Since a person doesn't know what the weather will be from one day to the next, the best thing to do is to get outside and do some running "while the getting's good." Just like the title of my blog states, I've been able to get some really good miles in, including a 9 mile run two weeks ago in Omro and a 12-miler in Green Bay last Saturday. Conversely, my times on these runs have been very slow with a pace over 10 minutes-per-mile. On my 3.5 mile run this morning in Saxon, my pace was at about 10 minutes-per-mile.
Am I discouraged with my slow times? Definitely not! Do I wish my pace would be faster? Sure, but this early in the running season I would prefer to get a 10 to 13 mile run in at a 10 or 11 minute-per-mile pace than to run a 5K under 27 minutes. According to U.P. Road Runners Club President Fred Jacobs, he wrote in the club's newsletter "Running Amuck" that a runner generally runs at a pace about a minute a mile slower in the winter than she or he would in the spring or summer. Fred took in account road conditions, temperatures, precipitation, etc. I agree, because I usually run at my best late in the summer and early in the fall. A good example for me was last year. When I ran the Fitgers 5K on cold, raining April morning, I finished at 27:15. On July 5 at the Draggin' Tail 5 Mile Run in Lake Nebagamon, I got to the 5K marker at 26:12!
So I guess what I'm trying to say is don't be discouraged if you're not going as fast as you hope. Just keep getting out there when you can, and those times will eventually go down. Now, I just got to convince myself of that! Finally, good running to all of you, and I'll write my next blog during the last weekend of March. Take care!
February 14, 2009: "Speed Weeks"
First of all, I want to wish everyone a Happy Valentine's Day. Per tradition, I exchanged small chocolate valentines with my family this morning. Since I'm still single, sharing Valentine's Day with my family is very important to me.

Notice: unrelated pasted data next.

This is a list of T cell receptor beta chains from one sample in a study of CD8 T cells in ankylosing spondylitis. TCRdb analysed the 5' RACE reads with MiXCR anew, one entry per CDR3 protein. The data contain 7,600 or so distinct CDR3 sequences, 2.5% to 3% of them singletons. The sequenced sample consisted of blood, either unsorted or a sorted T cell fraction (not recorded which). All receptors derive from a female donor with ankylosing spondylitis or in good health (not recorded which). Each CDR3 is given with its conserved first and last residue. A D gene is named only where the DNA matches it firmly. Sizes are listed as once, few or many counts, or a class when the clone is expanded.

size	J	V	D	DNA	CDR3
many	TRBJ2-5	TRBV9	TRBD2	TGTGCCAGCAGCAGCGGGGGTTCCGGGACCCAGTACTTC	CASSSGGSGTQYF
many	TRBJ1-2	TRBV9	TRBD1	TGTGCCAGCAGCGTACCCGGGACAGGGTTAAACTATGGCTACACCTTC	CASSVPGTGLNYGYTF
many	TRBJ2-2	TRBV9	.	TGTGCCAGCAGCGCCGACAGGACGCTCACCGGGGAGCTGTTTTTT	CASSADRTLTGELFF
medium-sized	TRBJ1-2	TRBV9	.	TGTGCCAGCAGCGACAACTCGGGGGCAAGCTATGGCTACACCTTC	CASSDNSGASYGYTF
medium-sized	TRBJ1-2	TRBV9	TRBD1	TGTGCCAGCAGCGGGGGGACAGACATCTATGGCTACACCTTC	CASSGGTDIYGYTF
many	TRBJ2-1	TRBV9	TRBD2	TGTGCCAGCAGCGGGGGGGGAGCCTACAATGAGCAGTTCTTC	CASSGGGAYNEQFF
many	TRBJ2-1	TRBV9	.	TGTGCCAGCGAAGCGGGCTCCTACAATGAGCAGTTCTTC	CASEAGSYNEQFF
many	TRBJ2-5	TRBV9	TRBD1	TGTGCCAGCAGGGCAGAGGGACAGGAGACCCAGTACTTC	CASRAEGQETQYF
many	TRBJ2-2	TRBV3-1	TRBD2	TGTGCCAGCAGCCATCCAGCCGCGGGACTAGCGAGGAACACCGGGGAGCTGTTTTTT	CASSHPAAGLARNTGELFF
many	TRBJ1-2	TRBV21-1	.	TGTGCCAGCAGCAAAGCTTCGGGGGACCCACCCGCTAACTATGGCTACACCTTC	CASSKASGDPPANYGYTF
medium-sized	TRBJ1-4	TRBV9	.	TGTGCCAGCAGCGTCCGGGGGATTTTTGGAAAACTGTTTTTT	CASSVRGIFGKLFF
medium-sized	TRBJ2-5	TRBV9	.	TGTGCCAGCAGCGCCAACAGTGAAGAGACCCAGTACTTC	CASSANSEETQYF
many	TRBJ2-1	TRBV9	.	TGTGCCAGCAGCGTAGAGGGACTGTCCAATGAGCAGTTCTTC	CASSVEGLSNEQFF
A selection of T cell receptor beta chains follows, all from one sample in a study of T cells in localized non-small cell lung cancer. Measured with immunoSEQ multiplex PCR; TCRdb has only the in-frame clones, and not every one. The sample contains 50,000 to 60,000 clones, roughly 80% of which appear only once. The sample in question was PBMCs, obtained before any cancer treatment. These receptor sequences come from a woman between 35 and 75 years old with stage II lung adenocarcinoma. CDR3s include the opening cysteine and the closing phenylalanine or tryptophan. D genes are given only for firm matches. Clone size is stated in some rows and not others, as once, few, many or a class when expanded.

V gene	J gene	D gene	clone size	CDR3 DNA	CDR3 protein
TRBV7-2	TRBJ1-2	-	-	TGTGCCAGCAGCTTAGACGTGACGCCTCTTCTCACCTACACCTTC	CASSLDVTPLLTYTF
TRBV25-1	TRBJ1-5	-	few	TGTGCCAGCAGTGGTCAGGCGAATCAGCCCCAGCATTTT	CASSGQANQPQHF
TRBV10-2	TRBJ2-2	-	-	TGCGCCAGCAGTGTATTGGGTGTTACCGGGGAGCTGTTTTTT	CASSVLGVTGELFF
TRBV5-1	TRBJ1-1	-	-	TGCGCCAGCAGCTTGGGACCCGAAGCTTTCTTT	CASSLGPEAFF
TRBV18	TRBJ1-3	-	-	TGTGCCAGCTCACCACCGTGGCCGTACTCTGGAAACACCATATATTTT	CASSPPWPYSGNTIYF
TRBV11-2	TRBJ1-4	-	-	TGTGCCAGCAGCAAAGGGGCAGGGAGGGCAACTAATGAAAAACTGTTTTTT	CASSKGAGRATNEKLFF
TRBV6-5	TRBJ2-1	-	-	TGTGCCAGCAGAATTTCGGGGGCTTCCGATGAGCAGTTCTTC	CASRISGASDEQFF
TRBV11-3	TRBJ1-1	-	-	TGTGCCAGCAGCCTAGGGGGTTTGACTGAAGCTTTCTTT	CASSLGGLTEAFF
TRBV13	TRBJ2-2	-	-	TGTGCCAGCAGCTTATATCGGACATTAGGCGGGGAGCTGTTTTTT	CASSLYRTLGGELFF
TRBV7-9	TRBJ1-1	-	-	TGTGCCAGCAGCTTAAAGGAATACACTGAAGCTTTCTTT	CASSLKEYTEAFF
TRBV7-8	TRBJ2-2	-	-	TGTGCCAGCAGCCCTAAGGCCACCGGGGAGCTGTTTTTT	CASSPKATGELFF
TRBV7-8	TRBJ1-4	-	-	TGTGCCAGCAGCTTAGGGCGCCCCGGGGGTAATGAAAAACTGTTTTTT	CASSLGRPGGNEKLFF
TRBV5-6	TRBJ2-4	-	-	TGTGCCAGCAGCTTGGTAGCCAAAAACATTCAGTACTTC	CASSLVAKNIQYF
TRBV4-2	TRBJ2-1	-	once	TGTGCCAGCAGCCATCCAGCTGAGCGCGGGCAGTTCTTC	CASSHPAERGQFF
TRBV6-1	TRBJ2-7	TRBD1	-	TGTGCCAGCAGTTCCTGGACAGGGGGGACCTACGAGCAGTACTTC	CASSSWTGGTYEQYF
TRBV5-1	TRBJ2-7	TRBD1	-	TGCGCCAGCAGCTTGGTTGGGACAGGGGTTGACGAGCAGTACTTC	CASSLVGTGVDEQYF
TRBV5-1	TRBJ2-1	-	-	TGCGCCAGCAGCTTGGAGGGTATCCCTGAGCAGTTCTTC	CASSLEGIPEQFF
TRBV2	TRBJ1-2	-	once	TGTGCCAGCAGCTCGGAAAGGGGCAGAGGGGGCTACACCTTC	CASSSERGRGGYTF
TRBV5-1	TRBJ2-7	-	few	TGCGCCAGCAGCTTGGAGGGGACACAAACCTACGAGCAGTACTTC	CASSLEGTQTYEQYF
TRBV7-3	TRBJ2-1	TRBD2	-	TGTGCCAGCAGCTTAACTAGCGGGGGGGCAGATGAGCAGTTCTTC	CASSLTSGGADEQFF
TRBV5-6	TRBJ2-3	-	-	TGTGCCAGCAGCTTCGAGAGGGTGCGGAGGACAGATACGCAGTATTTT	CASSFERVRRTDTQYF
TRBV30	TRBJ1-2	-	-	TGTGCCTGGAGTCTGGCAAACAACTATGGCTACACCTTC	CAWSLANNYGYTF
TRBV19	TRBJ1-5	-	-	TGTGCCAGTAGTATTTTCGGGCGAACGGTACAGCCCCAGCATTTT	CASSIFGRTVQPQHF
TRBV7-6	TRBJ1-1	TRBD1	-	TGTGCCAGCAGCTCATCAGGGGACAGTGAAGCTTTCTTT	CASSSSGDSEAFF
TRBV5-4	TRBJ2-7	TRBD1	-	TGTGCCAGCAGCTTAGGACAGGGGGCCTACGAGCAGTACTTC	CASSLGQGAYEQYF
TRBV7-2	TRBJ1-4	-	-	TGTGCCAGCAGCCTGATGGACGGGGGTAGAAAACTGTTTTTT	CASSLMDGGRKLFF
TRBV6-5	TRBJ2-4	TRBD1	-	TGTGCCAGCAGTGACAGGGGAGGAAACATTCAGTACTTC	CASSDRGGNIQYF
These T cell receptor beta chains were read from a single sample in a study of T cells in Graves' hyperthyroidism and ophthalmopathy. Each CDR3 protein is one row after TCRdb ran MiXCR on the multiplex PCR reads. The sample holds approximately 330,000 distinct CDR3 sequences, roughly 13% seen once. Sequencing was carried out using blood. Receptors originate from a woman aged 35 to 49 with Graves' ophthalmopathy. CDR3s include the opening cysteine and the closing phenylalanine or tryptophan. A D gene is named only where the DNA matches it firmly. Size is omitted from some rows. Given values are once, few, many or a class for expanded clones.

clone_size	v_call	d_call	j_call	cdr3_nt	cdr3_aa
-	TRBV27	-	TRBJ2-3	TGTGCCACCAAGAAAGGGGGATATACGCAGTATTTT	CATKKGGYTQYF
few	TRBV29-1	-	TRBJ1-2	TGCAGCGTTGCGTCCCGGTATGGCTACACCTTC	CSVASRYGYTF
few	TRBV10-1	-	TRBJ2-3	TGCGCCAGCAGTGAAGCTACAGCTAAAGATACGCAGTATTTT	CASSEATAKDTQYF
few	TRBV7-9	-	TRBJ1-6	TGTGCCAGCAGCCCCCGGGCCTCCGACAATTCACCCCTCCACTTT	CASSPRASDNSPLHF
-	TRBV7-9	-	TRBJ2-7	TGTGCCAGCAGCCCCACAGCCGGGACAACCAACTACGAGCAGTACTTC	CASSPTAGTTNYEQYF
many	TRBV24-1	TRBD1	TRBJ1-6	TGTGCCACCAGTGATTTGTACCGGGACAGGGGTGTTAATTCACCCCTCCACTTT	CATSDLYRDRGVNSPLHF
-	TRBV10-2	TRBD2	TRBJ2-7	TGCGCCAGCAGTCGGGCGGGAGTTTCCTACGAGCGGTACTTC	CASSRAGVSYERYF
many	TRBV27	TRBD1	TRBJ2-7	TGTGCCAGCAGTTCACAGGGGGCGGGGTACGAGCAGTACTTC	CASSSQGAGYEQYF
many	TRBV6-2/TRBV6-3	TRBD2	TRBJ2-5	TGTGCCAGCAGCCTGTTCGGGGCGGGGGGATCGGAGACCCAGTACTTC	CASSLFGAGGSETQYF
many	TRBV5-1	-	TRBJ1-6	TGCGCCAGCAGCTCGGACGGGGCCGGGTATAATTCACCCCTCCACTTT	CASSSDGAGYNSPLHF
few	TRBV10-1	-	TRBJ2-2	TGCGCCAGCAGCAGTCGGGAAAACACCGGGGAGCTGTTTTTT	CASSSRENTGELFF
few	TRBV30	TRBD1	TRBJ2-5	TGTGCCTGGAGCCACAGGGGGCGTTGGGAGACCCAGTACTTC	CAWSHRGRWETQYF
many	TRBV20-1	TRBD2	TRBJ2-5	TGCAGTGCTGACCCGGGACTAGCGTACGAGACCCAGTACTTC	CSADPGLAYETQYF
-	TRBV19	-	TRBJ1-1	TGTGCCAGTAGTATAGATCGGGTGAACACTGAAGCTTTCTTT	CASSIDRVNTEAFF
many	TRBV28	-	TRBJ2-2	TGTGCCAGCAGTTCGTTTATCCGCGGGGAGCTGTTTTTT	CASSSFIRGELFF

I want to go back to last Sunday, February 8, at Kaukauna, WI, high school for the talk by Sister Madonna Buder. In the school cafeteria area, I bumped into Roy Pirrung, one of the best masters ultra-runners in our country. On a side note, Roy is a good friend and competitor of Proctor native and Western States 100 champion Scott Jurek. I told Roy with all the big running, snow-shoeing, and cross-country skiing events in the month of February that the Upper Midwest is going to rival Florida's "Speed Weeks."
Roy gave me a puzzled look and asked, "Mark, what is 'Speed Weeks'?"
I smiled backed and told him, "Roy, check out my blog this Saturday on 'Northland Runner' and I will explain it to you."
Briefly, "Speed Weeks" is a series of stock car races (both asphalt and dirt track) and other motorized sporting events spanning the first two weeks of February in Florida. The climatic event will be held tomorrow at Daytona for the 51st running of the Daytona 500. Two of the drivers competing in the dirt track events are Darrell Nelson of Hermantown and Ryan Aho from the Iron Range.
In our world of silents sports, we have many great events during the same time span. For runners like me and Roy, we ran in the Seroogy's Valentine Run in DePere last Saturday. Today in the Milwaukee area, many runners in Wisconsin are competing in the Steve Cullen Healthy Hearts Run.
For cross-country skiiers, February is jammed-packed with great events. Last Saturday, the Hayward Lions Pre-Birkie was held and is traditionally a major tune-up for the American Birkebeiner. On Sunday, February 8, the prestigious Mora Vasaloppet ski marathon was held. This weekend, more major pre-Birkie tune-ups will be held with the Book Across the Bay race from Ashland to Washburn (which includes a snowshoe race) this evening and tomorrow with the Minnesota Finlandia Ski Marathon in Bemidji. Finally, next weekend will be American Birkebeiner and Kortelopet from Telemark Resort in Cable to downtown Hayward, which will culminate cross-country skiing's answer to "Speed Weeks".
So there's plenty of racing action out there for everyone, whether you're a "gearhead" like me or a silent sports enthusiast like me and other Northland Runner readers and bloggers. Although I don't participate in cross-country ski races, I will root for everyone who will compete in these great events. Good luck to you on your quest for speed!
February 13, 2009: Seroogy's 15K Run and Two Real "Masters" Runners
Hi Northland Runner readers! I'm in Saxon this weekend to enjoy Valentine's Day with my family. I'm first going to write about the Seroogy's Run/Walk held last weekend in DePere, WI and two "veteran" runners in both age and experience.
On February 7, I drove about an hour from Omro to DePere, WI for the 7th Seroogy's Run/Walk. The run consists of a 15K and 5K run. Since parking at Seroogy's Chocolates is limited, I parked across the street at New Life Chuch. The runners were allowed to use the bathrooms and the church lobby for stretching. The church staff was very friendly and helpful.